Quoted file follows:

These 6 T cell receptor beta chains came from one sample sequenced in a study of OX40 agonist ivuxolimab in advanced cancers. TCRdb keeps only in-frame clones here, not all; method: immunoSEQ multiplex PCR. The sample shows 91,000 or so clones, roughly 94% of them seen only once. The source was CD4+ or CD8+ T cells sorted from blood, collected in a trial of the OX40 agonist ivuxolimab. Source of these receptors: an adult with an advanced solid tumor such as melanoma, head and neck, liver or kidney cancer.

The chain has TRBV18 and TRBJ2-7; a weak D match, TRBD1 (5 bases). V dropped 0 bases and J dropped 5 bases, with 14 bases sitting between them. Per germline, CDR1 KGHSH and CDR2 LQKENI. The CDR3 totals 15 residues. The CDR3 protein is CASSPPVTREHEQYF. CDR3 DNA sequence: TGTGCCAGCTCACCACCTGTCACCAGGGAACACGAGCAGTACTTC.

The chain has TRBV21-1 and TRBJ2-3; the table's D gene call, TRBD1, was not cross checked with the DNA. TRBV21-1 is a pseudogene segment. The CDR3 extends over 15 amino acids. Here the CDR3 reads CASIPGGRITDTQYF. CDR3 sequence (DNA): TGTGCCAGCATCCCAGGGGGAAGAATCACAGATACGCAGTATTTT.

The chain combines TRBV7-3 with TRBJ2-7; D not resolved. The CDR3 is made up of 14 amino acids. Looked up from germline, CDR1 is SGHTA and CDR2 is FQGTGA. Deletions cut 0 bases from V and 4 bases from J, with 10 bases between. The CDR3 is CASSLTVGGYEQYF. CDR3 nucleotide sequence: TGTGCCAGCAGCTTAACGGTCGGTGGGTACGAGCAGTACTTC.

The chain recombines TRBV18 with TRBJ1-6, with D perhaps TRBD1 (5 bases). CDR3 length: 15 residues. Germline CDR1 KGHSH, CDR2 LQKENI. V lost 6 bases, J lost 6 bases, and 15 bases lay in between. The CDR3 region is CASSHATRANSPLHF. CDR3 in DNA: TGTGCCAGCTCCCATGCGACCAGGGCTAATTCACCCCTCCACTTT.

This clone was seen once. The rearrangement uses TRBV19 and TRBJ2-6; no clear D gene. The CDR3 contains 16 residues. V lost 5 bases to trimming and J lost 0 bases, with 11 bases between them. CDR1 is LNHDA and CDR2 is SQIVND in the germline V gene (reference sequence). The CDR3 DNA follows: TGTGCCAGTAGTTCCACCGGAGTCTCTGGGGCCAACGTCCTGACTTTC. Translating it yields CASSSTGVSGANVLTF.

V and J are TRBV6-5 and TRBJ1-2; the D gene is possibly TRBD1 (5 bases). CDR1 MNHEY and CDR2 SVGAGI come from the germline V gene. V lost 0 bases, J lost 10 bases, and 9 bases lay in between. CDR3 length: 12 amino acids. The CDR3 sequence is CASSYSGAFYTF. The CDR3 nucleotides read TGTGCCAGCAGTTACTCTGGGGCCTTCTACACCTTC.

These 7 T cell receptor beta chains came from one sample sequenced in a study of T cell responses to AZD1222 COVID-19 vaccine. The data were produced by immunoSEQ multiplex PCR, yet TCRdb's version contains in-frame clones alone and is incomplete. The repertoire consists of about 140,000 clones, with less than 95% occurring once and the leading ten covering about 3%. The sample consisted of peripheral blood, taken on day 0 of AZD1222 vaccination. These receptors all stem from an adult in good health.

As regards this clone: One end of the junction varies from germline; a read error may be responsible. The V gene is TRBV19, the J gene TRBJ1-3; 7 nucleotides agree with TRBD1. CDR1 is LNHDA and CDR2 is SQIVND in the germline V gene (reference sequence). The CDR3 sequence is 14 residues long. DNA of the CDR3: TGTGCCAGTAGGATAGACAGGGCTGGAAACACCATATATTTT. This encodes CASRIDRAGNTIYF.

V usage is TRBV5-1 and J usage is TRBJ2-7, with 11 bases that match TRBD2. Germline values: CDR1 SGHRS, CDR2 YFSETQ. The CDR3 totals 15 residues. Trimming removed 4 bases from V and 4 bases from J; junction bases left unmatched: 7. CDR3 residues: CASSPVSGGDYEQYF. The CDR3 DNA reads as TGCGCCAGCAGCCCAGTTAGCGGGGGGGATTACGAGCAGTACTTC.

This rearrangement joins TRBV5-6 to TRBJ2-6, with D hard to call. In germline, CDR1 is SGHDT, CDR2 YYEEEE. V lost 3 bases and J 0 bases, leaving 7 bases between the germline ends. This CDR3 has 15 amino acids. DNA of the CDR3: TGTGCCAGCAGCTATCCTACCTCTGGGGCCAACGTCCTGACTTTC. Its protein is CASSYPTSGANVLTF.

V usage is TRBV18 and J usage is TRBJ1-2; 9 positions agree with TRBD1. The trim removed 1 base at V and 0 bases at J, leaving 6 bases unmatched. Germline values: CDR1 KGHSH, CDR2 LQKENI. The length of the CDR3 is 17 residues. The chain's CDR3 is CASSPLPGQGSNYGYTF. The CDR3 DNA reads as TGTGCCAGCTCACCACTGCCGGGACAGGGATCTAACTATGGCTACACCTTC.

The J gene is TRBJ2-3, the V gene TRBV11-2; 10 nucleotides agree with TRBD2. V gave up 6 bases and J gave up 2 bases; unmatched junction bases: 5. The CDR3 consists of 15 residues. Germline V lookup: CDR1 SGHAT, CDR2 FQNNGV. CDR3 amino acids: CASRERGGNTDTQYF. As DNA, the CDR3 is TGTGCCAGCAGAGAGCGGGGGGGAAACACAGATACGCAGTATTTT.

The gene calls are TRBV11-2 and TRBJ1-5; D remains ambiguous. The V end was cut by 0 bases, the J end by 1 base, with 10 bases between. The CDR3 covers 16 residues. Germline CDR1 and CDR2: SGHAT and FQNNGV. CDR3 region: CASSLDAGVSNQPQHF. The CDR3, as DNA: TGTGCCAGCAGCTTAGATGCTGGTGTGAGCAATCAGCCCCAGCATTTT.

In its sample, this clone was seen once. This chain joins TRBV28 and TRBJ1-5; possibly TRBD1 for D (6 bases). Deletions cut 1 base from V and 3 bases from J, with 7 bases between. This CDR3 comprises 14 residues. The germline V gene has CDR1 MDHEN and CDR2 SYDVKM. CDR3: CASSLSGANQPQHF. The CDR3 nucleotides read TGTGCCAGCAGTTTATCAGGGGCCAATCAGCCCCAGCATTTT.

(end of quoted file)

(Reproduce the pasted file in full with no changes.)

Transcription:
These 6 T cell receptor beta chains came from one sample sequenced in a study of OX40 agonist ivuxolimab in advanced cancers. TCRdb keeps only in-frame clones here, not all; method: immunoSEQ multiplex PCR. The sample shows 91,000 or so clones, roughly 94% of them seen only once. The source was CD4+ or CD8+ T cells sorted from blood, collected in a trial of the OX40 agonist ivuxolimab. Source of these receptors: an adult with an advanced solid tumor such as melanoma, head and neck, liver or kidney cancer.

The chain has TRBV18 and TRBJ2-7; a weak D match, TRBD1 (5 bases). V dropped 0 bases and J dropped 5 bases, with 14 bases sitting between them. Per germline, CDR1 KGHSH and CDR2 LQKENI. The CDR3 totals 15 residues. The CDR3 protein is CASSPPVTREHEQYF. CDR3 DNA sequence: TGTGCCAGCTCACCACCTGTCACCAGGGAACACGAGCAGTACTTC.

The chain has TRBV21-1 and TRBJ2-3; the table's D gene call, TRBD1, was not cross checked with the DNA. TRBV21-1 is a pseudogene segment. The CDR3 extends over 15 amino acids. Here the CDR3 reads CASIPGGRITDTQYF. CDR3 sequence (DNA): TGTGCCAGCATCCCAGGGGGAAGAATCACAGATACGCAGTATTTT.

The chain combines TRBV7-3 with TRBJ2-7; D not resolved. The CDR3 is made up of 14 amino acids. Looked up from germline, CDR1 is SGHTA and CDR2 is FQGTGA. Deletions cut 0 bases from V and 4 bases from J, with 10 bases between. The CDR3 is CASSLTVGGYEQYF. CDR3 nucleotide sequence: TGTGCCAGCAGCTTAACGGTCGGTGGGTACGAGCAGTACTTC.

The chain recombines TRBV18 with TRBJ1-6, with D perhaps TRBD1 (5 bases). CDR3 length: 15 residues. Germline CDR1 KGHSH, CDR2 LQKENI. V lost 6 bases, J lost 6 bases, and 15 bases lay in between. The CDR3 region is CASSHATRANSPLHF. CDR3 in DNA: TGTGCCAGCTCCCATGCGACCAGGGCTAATTCACCCCTCCACTTT.

This clone was seen once. The rearrangement uses TRBV19 and TRBJ2-6; no clear D gene. The CDR3 contains 16 residues. V lost 5 bases to trimming and J lost 0 bases, with 11 bases between them. CDR1 is LNHDA and CDR2 is SQIVND in the germline V gene (reference sequence). The CDR3 DNA follows: TGTGCCAGTAGTTCCACCGGAGTCTCTGGGGCCAACGTCCTGACTTTC. Translating it yields CASSSTGVSGANVLTF.

V and J are TRBV6-5 and TRBJ1-2; the D gene is possibly TRBD1 (5 bases). CDR1 MNHEY and CDR2 SVGAGI come from the germline V gene. V lost 0 bases, J lost 10 bases, and 9 bases lay in between. CDR3 length: 12 amino acids. The CDR3 sequence is CASSYSGAFYTF. The CDR3 nucleotides read TGTGCCAGCAGTTACTCTGGGGCCTTCTACACCTTC.

These 7 T cell receptor beta chains came from one sample sequenced in a study of T cell responses to AZD1222 COVID-19 vaccine. The data were produced by immunoSEQ multiplex PCR, yet TCRdb's version contains in-frame clones alone and is incomplete. The repertoire consists of about 140,000 clones, with less than 95% occurring once and the leading ten covering about 3%. The sample consisted of peripheral blood, taken on day 0 of AZD1222 vaccination. These receptors all stem from an adult in good health.

As regards this clone: One end of the junction varies from germline; a read error may be responsible. The V gene is TRBV19, the J gene TRBJ1-3; 7 nucleotides agree with TRBD1. CDR1 is LNHDA and CDR2 is SQIVND in the germline V gene (reference sequence). The CDR3 sequence is 14 residues long. DNA of the CDR3: TGTGCCAGTAGGATAGACAGGGCTGGAAACACCATATATTTT. This encodes CASRIDRAGNTIYF.

V usage is TRBV5-1 and J usage is TRBJ2-7, with 11 bases that match TRBD2. Germline values: CDR1 SGHRS, CDR2 YFSETQ. The CDR3 totals 15 residues. Trimming removed 4 bases from V and 4 bases from J; junction bases left unmatched: 7. CDR3 residues: CASSPVSGGDYEQYF. The CDR3 DNA reads as TGCGCCAGCAGCCCAGTTAGCGGGGGGGATTACGAGCAGTACTTC.

This rearrangement joins TRBV5-6 to TRBJ2-6, with D hard to call. In germline, CDR1 is SGHDT, CDR2 YYEEEE. V lost 3 bases and J 0 bases, leaving 7 bases between the germline ends. This CDR3 has 15 amino acids. DNA of the CDR3: TGTGCCAGCAGCTATCCTACCTCTGGGGCCAACGTCCTGACTTTC. Its protein is CASSYPTSGANVLTF.

V usage is TRBV18 and J usage is TRBJ1-2; 9 positions agree with TRBD1. The trim removed 1 base at V and 0 bases at J, leaving 6 bases unmatched. Germline values: CDR1 KGHSH, CDR2 LQKENI. The length of the CDR3 is 17 residues. The chain's CDR3 is CASSPLPGQGSNYGYTF. The CDR3 DNA reads as TGTGCCAGCTCACCACTGCCGGGACAGGGATCTAACTATGGCTACACCTTC.

The J gene is TRBJ2-3, the V gene TRBV11-2; 10 nucleotides agree with TRBD2. V gave up 6 bases and J gave up 2 bases; unmatched junction bases: 5. The CDR3 consists of 15 residues. Germline V lookup: CDR1 SGHAT, CDR2 FQNNGV. CDR3 amino acids: CASRERGGNTDTQYF. As DNA, the CDR3 is TGTGCCAGCAGAGAGCGGGGGGGAAACACAGATACGCAGTATTTT.

The gene calls are TRBV11-2 and TRBJ1-5; D remains ambiguous. The V end was cut by 0 bases, the J end by 1 base, with 10 bases between. The CDR3 covers 16 residues. Germline CDR1 and CDR2: SGHAT and FQNNGV. CDR3 region: CASSLDAGVSNQPQHF. The CDR3, as DNA: TGTGCCAGCAGCTTAGATGCTGGTGTGAGCAATCAGCCCCAGCATTTT.

In its sample, this clone was seen once. This chain joins TRBV28 and TRBJ1-5; possibly TRBD1 for D (6 bases). Deletions cut 1 base from V and 3 bases from J, with 7 bases between. This CDR3 comprises 14 residues. The germline V gene has CDR1 MDHEN and CDR2 SYDVKM. CDR3: CASSLSGANQPQHF. The CDR3 nucleotides read TGTGCCAGCAGTTTATCAGGGGCCAATCAGCCCCAGCATTTT.